Lewis and Clark National Park is a place to discover the history of the area’s ancestral people, the end of the Lewis and Clark Trail, and how the Corps built Fort Clatsop.  “Lewis and Clark National Park has a nice trail system that is not unlike Tillamook Forest,” says local trail runner and coach Cameron Francey.   The park is just south of Astoria and a few miles east of Warrenton.  There’s a range of well-maintained forest trails, including the Fort to Sea Trail.


Fort to Sea offers trails from Fort Clatsop to Sunset Beach.  These trails through woods and bogs are in the ancestral lands of the Clatsop tribe, who helped the Army Corps develop this area near Warrenton and Astoria.  Cannon Beach trail runner and coach Cameron Francey’s route starts from the parking lot in Fort Clatsop on the Lewis and Clark River for a 14.75 mile, mostly flat out and back.  There is one challenging hill over Clatsop Ridge that supplies half of the 1500′ of elevation for the run. The trail is mostly gravel mixed with dirt and sand, as well as some boardwalks over waterways.  The trail crosses the Skipanon River, goes under HWY 101, through Astoria Country Club, and over Sunset & Neocoxie Lake before reaching a viewing deck of the Pacific Ocean.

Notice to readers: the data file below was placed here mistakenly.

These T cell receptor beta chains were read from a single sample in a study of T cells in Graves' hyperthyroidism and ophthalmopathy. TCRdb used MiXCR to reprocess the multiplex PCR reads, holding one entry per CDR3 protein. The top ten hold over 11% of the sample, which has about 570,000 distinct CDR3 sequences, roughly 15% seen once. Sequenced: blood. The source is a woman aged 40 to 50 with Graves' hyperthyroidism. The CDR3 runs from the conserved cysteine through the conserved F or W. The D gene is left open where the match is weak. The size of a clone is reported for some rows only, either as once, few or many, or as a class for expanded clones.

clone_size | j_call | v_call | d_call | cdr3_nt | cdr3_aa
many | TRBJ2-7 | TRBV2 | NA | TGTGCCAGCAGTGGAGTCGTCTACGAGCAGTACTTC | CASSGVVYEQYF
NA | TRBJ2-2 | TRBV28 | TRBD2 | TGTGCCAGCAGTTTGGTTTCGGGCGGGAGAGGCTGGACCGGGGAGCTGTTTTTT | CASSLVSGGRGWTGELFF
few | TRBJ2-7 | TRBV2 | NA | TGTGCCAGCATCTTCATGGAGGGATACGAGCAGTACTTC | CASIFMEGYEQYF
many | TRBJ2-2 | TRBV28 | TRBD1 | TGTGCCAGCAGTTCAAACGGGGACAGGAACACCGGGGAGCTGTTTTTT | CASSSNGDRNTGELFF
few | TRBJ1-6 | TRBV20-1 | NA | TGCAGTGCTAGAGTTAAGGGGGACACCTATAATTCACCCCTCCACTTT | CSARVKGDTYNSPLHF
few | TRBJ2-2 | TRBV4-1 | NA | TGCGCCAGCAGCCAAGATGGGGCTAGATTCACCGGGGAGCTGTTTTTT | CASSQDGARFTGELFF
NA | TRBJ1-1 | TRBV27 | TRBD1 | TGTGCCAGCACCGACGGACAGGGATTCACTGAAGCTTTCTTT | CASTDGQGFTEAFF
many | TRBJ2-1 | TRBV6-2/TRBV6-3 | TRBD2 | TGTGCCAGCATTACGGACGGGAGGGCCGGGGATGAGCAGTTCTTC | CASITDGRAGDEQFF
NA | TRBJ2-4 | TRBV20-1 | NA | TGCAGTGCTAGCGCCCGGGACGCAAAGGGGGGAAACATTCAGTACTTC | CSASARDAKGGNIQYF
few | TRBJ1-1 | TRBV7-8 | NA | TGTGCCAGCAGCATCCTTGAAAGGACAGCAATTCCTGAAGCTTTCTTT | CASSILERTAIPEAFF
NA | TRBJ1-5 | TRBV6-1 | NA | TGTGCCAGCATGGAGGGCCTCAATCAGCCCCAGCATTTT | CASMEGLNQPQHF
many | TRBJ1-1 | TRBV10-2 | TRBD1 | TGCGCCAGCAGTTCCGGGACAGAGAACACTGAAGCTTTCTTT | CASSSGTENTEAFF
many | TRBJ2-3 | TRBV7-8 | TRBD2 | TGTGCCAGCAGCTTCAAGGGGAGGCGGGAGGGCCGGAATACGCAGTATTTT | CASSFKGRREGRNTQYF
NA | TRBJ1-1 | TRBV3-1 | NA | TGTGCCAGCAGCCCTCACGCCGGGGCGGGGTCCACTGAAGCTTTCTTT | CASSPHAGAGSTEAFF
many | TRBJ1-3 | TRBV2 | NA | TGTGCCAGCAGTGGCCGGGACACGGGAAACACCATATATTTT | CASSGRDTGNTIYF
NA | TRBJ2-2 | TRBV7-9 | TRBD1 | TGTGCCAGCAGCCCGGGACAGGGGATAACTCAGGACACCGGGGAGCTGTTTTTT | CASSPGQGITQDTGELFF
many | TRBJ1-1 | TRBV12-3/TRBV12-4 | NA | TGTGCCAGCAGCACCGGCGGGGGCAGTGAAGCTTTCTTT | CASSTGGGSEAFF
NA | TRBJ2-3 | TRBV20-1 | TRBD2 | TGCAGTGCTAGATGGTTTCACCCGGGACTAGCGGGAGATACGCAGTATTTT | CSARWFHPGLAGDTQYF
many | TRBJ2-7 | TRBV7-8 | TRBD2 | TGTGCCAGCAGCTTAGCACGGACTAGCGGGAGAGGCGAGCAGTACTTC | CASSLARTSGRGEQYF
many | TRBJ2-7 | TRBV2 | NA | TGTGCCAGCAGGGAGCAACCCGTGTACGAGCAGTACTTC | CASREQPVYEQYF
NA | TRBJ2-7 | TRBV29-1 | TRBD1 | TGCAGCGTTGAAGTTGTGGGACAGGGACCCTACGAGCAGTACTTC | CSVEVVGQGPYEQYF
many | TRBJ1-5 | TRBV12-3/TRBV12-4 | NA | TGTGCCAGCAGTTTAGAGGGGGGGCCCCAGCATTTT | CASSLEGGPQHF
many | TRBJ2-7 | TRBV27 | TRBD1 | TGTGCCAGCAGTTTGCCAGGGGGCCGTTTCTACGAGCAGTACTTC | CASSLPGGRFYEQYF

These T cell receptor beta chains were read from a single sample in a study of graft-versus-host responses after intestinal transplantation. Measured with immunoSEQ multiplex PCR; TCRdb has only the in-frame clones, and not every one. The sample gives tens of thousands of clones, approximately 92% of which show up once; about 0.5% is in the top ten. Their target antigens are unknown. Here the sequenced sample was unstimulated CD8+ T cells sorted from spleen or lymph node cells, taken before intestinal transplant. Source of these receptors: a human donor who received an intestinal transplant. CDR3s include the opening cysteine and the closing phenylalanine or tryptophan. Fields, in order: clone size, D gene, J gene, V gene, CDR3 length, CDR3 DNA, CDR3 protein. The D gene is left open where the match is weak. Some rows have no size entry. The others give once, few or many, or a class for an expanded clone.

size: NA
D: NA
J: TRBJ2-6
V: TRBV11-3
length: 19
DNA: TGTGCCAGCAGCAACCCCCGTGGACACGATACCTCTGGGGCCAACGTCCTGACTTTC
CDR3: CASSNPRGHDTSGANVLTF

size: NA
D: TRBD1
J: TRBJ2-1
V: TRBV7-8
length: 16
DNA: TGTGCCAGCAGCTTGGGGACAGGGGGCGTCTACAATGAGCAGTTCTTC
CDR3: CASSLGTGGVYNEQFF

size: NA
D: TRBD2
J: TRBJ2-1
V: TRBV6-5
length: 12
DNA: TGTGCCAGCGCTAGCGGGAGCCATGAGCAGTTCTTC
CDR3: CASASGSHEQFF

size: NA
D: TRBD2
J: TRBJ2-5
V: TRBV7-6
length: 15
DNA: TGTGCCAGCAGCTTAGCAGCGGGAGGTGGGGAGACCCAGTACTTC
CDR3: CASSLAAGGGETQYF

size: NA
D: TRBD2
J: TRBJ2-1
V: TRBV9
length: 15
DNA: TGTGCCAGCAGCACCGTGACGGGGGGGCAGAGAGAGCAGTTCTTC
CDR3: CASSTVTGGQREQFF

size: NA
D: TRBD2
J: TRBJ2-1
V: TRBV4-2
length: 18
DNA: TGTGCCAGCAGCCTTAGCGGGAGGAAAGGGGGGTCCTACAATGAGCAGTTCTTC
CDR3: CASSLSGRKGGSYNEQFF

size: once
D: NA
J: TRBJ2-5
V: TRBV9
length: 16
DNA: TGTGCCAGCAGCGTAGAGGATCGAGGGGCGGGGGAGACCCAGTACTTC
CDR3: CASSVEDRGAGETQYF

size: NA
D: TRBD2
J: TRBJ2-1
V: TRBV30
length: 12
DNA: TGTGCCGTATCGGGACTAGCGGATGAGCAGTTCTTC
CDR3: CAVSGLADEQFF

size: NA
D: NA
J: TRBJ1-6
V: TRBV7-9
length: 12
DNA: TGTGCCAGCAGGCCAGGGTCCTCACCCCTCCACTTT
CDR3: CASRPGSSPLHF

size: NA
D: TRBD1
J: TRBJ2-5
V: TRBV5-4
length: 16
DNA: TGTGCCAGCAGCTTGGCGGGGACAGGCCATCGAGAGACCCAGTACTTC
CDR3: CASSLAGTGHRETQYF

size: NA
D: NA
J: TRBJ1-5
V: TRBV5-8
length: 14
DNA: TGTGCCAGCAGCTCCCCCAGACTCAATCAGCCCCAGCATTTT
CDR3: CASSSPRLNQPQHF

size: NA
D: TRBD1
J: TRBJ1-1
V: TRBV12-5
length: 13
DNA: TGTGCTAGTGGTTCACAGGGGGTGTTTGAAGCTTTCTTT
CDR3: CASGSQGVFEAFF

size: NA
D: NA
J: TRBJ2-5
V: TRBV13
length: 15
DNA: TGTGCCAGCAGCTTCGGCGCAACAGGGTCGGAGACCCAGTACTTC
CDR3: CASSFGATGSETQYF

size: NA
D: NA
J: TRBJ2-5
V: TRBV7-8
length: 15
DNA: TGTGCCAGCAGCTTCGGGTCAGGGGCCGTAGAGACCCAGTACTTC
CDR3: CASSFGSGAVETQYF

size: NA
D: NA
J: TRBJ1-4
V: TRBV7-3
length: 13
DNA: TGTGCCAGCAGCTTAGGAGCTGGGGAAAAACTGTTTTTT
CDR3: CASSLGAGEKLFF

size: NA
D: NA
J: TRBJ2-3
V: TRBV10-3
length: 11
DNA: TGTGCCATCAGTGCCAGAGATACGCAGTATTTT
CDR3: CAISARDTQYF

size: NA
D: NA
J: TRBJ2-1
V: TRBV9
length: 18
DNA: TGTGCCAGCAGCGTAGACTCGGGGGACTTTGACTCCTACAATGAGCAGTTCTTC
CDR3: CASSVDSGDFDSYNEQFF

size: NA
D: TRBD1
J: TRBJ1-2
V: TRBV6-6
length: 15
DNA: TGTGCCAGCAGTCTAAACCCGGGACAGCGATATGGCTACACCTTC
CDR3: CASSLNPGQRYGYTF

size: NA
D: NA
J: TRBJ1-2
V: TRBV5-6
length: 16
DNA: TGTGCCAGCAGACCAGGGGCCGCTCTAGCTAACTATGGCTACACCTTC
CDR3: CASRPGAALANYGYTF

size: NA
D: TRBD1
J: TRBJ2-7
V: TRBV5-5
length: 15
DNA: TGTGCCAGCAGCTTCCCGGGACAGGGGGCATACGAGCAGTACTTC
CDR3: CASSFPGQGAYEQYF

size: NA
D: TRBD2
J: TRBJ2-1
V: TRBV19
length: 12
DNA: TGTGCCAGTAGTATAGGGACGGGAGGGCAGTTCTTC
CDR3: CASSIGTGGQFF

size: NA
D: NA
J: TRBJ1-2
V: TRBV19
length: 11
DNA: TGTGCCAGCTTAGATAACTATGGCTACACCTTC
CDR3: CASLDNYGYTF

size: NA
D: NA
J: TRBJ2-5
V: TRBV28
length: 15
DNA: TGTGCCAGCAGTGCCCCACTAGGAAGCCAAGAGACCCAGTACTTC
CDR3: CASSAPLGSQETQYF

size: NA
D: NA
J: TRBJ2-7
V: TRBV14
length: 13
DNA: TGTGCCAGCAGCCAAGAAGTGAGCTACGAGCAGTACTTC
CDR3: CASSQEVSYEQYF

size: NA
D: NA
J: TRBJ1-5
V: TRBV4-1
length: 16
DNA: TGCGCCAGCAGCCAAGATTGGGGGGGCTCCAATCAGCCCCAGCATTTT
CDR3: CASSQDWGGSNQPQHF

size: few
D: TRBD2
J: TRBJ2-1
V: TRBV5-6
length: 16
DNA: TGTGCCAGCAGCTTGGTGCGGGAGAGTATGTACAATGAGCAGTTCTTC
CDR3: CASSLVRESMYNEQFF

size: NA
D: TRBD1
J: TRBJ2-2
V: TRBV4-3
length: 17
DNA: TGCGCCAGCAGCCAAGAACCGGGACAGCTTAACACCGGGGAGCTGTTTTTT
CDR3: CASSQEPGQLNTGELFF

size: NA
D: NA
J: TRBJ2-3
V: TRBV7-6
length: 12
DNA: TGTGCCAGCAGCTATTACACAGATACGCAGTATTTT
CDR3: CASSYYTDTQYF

The trail rambles through a short pine forest, dunes and grants views of Saddle Mountain.  Several benches along the way to rest and admire the large cedar and Sitka spruce trees familiar to the coastal range.


The trail follows the Corps route from Fort Clatsop to Sunset Beach on the Pacific Ocean.


The park has other trails in Fort Clatsop for an alternative run through the forest, including the 1.7-mile Kwis Kwis Trail to add extra mileage or create loops in the park.

One of the boardwalk sections in Lewis and Clark National Park